Security has been beefed up at Christmas markets throughout France following the carnage in Berlin on Monday, French Interior Minister Bruno Le Roux said.
"Security at Christmas markets was immediately reinforced" after a lorry ploughed into a Berlin Christmas market killing at least nine people, he said.
The scenes in Berlin were reminiscent of an attack in the French Riviera city of Nice in July in which Tunisian extremist Mohamed Lahouaiej Bouhlel ploughed a 19-tonne truck into a seafront crowd at a fireworks display.
President Francois Hollande said the French people "share in the mourning of the Germans in the face of this tragedy that has hit all of Europe".
Most large French cities host thriving Christmas markets at this time of year, but even before the bloodshed in Berlin security at the events had been tight. Armed police and soldiers have been patrolling the Christmas market on the Champs-Elysées in Paris, while several festive markets have been reduced in size with cordons set up outside. Several markets are pedestrian only with cars from banned from the area.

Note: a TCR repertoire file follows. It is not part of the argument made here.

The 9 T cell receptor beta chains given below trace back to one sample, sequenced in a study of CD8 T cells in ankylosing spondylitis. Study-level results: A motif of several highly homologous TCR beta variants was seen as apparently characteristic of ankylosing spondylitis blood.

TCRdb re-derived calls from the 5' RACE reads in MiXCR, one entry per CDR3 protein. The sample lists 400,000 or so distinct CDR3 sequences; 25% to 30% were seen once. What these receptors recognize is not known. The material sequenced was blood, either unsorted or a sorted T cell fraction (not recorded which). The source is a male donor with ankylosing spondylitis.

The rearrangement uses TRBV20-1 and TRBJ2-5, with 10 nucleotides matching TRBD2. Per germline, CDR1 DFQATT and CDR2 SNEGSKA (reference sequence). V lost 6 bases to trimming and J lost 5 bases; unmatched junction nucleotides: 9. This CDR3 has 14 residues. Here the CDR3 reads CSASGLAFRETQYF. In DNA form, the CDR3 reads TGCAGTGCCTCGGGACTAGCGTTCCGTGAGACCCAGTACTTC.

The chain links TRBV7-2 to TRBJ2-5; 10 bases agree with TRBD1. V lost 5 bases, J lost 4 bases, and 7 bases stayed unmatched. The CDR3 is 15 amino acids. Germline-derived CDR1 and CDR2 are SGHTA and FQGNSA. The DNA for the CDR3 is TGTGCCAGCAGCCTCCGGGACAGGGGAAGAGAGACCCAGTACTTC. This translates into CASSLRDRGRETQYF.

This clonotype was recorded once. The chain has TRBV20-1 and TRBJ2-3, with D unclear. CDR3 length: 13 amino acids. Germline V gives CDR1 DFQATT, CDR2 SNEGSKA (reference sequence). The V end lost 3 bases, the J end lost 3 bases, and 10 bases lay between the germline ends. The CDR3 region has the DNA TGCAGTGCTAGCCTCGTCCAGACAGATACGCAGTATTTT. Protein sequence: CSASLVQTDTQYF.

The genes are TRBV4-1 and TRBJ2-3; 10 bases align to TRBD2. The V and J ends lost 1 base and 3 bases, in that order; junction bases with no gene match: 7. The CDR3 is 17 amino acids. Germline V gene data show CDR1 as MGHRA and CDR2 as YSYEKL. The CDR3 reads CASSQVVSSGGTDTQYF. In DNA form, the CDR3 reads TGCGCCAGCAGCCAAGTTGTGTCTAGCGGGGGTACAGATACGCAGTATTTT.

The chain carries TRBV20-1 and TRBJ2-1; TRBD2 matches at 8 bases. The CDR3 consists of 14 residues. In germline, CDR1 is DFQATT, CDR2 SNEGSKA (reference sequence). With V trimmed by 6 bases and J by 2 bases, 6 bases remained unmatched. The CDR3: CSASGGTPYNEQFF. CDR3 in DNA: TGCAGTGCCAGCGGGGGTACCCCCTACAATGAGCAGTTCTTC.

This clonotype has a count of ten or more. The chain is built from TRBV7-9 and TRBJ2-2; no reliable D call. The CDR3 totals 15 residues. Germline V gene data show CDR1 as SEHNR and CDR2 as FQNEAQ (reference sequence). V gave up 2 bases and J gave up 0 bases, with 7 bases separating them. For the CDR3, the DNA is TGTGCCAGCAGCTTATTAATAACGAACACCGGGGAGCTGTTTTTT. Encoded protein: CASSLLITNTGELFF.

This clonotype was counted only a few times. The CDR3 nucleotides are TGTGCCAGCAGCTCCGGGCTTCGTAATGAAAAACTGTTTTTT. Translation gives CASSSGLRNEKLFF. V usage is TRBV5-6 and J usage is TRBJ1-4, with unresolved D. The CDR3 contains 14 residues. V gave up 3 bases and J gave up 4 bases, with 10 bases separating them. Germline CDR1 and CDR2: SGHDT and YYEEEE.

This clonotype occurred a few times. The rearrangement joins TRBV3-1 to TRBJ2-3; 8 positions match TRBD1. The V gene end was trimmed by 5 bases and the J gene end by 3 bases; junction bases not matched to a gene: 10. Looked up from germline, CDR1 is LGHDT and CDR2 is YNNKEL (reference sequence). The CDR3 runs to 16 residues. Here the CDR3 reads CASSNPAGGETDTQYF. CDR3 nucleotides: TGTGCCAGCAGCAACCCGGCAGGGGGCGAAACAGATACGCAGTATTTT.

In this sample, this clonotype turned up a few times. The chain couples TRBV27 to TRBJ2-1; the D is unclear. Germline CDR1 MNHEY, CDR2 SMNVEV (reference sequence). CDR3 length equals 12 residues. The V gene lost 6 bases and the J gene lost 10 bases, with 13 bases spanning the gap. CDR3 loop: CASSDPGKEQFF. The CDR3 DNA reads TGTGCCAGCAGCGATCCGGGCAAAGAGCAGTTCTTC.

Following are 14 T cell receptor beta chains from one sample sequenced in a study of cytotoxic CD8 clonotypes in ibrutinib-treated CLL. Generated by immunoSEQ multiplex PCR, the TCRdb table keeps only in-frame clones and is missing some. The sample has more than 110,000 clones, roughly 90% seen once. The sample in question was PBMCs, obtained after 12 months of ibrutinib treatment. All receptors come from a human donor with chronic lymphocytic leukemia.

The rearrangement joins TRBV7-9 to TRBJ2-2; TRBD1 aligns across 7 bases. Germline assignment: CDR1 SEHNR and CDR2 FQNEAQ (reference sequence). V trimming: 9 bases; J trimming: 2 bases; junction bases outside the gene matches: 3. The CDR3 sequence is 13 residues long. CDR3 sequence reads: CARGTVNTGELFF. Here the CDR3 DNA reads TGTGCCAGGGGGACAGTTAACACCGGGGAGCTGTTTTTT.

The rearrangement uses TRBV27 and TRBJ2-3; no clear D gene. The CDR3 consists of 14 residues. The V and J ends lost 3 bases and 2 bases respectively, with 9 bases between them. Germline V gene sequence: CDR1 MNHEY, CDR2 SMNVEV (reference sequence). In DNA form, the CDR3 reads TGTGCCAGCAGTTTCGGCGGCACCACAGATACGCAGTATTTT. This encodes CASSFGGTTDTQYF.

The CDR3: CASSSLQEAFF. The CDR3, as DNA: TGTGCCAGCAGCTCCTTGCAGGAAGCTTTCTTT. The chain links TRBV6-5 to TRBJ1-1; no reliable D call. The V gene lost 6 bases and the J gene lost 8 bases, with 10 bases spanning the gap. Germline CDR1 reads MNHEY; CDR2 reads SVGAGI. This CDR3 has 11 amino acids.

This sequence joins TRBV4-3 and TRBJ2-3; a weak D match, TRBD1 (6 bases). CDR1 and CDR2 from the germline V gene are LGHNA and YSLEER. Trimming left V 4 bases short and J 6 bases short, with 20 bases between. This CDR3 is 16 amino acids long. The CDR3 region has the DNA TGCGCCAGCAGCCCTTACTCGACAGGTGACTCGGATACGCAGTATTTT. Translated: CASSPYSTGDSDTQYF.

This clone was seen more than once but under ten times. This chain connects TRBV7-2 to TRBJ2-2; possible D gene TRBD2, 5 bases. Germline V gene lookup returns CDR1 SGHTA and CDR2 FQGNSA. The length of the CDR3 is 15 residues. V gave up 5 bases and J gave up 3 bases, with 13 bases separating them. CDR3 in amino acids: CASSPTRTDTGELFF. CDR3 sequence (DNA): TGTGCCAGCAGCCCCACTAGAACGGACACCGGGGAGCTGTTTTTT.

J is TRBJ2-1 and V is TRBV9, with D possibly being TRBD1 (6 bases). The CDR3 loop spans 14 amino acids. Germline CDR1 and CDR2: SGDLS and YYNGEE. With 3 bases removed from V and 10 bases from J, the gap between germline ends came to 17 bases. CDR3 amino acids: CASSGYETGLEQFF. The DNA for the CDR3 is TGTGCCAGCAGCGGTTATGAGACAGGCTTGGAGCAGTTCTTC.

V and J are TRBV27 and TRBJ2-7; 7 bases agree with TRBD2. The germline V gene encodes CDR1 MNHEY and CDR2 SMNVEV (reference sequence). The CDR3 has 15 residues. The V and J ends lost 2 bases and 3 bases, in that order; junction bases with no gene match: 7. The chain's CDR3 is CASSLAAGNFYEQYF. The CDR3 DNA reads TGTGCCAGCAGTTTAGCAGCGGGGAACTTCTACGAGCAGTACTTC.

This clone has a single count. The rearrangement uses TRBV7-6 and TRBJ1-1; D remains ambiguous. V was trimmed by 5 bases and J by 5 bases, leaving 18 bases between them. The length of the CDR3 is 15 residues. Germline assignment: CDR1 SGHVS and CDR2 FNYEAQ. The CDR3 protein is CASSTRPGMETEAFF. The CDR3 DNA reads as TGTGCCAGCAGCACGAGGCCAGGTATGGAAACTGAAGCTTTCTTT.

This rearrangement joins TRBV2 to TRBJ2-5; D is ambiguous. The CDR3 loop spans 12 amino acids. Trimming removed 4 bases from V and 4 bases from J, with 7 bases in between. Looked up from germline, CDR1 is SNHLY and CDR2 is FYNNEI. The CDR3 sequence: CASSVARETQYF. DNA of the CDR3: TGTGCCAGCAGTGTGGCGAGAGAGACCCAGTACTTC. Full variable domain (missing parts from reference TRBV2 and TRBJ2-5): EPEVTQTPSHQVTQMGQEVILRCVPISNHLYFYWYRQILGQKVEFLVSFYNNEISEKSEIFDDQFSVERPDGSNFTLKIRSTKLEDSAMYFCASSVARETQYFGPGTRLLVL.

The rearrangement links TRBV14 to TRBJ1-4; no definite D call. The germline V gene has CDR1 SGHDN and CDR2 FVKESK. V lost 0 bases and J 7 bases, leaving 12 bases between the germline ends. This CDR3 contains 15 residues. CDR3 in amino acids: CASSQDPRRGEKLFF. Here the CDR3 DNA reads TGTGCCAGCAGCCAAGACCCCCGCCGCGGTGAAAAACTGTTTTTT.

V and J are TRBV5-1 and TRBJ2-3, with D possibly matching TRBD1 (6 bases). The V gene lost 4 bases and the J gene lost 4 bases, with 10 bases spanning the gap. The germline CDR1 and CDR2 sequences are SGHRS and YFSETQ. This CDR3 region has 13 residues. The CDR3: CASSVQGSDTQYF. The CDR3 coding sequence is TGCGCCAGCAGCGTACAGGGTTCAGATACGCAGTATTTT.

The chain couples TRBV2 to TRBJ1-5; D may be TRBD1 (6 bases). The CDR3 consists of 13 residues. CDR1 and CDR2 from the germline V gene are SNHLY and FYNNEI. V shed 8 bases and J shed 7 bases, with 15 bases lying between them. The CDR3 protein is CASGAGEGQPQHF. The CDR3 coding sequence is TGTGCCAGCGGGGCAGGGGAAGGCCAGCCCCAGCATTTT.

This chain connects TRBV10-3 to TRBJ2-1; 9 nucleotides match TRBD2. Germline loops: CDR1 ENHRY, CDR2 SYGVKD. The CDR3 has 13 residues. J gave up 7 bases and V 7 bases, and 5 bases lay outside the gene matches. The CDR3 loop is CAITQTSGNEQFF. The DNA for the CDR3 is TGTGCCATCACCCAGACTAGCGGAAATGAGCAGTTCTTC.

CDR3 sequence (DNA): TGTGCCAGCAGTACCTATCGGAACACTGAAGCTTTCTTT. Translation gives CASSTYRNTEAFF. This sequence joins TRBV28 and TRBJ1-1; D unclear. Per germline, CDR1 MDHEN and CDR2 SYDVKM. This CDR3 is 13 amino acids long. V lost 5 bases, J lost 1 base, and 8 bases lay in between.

Last month French counter-terror police said they had thwarted a terror attack in the Paris area after they made a series of arrests in Strasbourg and Marseille.
Public prosecutor Francois Molins said police had found automatic weapons and evidence of allegiances to the ISIS group, after raids in Strasbourg and Marseille, and the group was planning to strike in the Paris area on December 1st.
Police sources told AFP that members of the cell had researched bars in north east Paris as well as the Champs Elysées Christmas market. They were also believed to be targeting Disneyland.
The Nice attack which killed 86 people further traumatised a country already reeling from a series of jihadist attacks including the November 2015 massacre in Paris.